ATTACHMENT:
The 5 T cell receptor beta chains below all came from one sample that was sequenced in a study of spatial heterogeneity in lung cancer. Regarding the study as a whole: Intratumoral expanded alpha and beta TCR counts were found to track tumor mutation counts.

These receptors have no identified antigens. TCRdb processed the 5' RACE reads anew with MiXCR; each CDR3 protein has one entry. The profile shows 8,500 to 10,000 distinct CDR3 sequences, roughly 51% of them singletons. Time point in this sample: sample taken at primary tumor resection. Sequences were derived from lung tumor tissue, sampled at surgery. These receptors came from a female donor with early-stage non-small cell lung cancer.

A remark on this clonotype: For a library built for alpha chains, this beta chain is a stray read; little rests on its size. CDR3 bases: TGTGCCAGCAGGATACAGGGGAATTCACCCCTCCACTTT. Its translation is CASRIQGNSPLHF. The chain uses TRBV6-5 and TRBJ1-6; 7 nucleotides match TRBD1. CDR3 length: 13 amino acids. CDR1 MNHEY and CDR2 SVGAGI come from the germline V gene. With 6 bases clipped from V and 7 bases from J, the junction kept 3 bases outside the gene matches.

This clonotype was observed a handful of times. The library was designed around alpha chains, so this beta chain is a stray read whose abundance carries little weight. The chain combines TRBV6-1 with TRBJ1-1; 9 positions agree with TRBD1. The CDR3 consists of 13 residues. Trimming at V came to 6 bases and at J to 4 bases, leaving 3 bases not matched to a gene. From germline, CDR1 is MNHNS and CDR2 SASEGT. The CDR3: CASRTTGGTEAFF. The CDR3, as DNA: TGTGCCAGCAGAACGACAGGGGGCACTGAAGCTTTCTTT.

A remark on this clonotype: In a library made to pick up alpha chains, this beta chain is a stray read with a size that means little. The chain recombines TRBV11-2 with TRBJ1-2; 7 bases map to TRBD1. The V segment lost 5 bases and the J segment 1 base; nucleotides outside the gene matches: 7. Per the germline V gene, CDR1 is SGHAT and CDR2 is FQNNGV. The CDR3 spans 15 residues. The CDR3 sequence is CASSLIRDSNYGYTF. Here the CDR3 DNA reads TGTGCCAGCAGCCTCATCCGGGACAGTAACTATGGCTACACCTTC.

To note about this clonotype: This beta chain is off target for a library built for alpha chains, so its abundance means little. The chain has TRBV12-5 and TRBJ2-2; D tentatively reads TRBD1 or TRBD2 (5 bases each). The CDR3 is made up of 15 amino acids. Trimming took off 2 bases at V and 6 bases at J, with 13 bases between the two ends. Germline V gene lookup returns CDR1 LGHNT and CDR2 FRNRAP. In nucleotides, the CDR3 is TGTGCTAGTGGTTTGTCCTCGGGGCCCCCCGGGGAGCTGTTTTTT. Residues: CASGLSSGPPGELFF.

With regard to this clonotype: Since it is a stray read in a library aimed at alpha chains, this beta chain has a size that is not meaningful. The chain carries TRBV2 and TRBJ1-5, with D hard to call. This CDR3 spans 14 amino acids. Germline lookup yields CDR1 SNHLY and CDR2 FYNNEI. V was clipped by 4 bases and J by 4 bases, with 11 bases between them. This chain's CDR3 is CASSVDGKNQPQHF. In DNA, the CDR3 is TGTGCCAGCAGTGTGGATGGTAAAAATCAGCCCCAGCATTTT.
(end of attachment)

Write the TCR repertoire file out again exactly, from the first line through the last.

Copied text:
The 5 T cell receptor beta chains below all came from one sample that was sequenced in a study of spatial heterogeneity in lung cancer. Regarding the study as a whole: Intratumoral expanded alpha and beta TCR counts were found to track tumor mutation counts.

These receptors have no identified antigens. TCRdb processed the 5' RACE reads anew with MiXCR; each CDR3 protein has one entry. The profile shows 8,500 to 10,000 distinct CDR3 sequences, roughly 51% of them singletons. Time point in this sample: sample taken at primary tumor resection. Sequences were derived from lung tumor tissue, sampled at surgery. These receptors came from a female donor with early-stage non-small cell lung cancer.

A remark on this clonotype: For a library built for alpha chains, this beta chain is a stray read; little rests on its size. CDR3 bases: TGTGCCAGCAGGATACAGGGGAATTCACCCCTCCACTTT. Its translation is CASRIQGNSPLHF. The chain uses TRBV6-5 and TRBJ1-6; 7 nucleotides match TRBD1. CDR3 length: 13 amino acids. CDR1 MNHEY and CDR2 SVGAGI come from the germline V gene. With 6 bases clipped from V and 7 bases from J, the junction kept 3 bases outside the gene matches.

This clonotype was observed a handful of times. The library was designed around alpha chains, so this beta chain is a stray read whose abundance carries little weight. The chain combines TRBV6-1 with TRBJ1-1; 9 positions agree with TRBD1. The CDR3 consists of 13 residues. Trimming at V came to 6 bases and at J to 4 bases, leaving 3 bases not matched to a gene. From germline, CDR1 is MNHNS and CDR2 SASEGT. The CDR3: CASRTTGGTEAFF. The CDR3, as DNA: TGTGCCAGCAGAACGACAGGGGGCACTGAAGCTTTCTTT.

A remark on this clonotype: In a library made to pick up alpha chains, this beta chain is a stray read with a size that means little. The chain recombines TRBV11-2 with TRBJ1-2; 7 bases map to TRBD1. The V segment lost 5 bases and the J segment 1 base; nucleotides outside the gene matches: 7. Per the germline V gene, CDR1 is SGHAT and CDR2 is FQNNGV. The CDR3 spans 15 residues. The CDR3 sequence is CASSLIRDSNYGYTF. Here the CDR3 DNA reads TGTGCCAGCAGCCTCATCCGGGACAGTAACTATGGCTACACCTTC.

To note about this clonotype: This beta chain is off target for a library built for alpha chains, so its abundance means little. The chain has TRBV12-5 and TRBJ2-2; D tentatively reads TRBD1 or TRBD2 (5 bases each). The CDR3 is made up of 15 amino acids. Trimming took off 2 bases at V and 6 bases at J, with 13 bases between the two ends. Germline V gene lookup returns CDR1 LGHNT and CDR2 FRNRAP. In nucleotides, the CDR3 is TGTGCTAGTGGTTTGTCCTCGGGGCCCCCCGGGGAGCTGTTTTTT. Residues: CASGLSSGPPGELFF.

With regard to this clonotype: Since it is a stray read in a library aimed at alpha chains, this beta chain has a size that is not meaningful. The chain carries TRBV2 and TRBJ1-5, with D hard to call. This CDR3 spans 14 amino acids. Germline lookup yields CDR1 SNHLY and CDR2 FYNNEI. V was clipped by 4 bases and J by 4 bases, with 11 bases between them. This chain's CDR3 is CASSVDGKNQPQHF. In DNA, the CDR3 is TGTGCCAGCAGTGTGGATGGTAAAAATCAGCCCCAGCATTTT.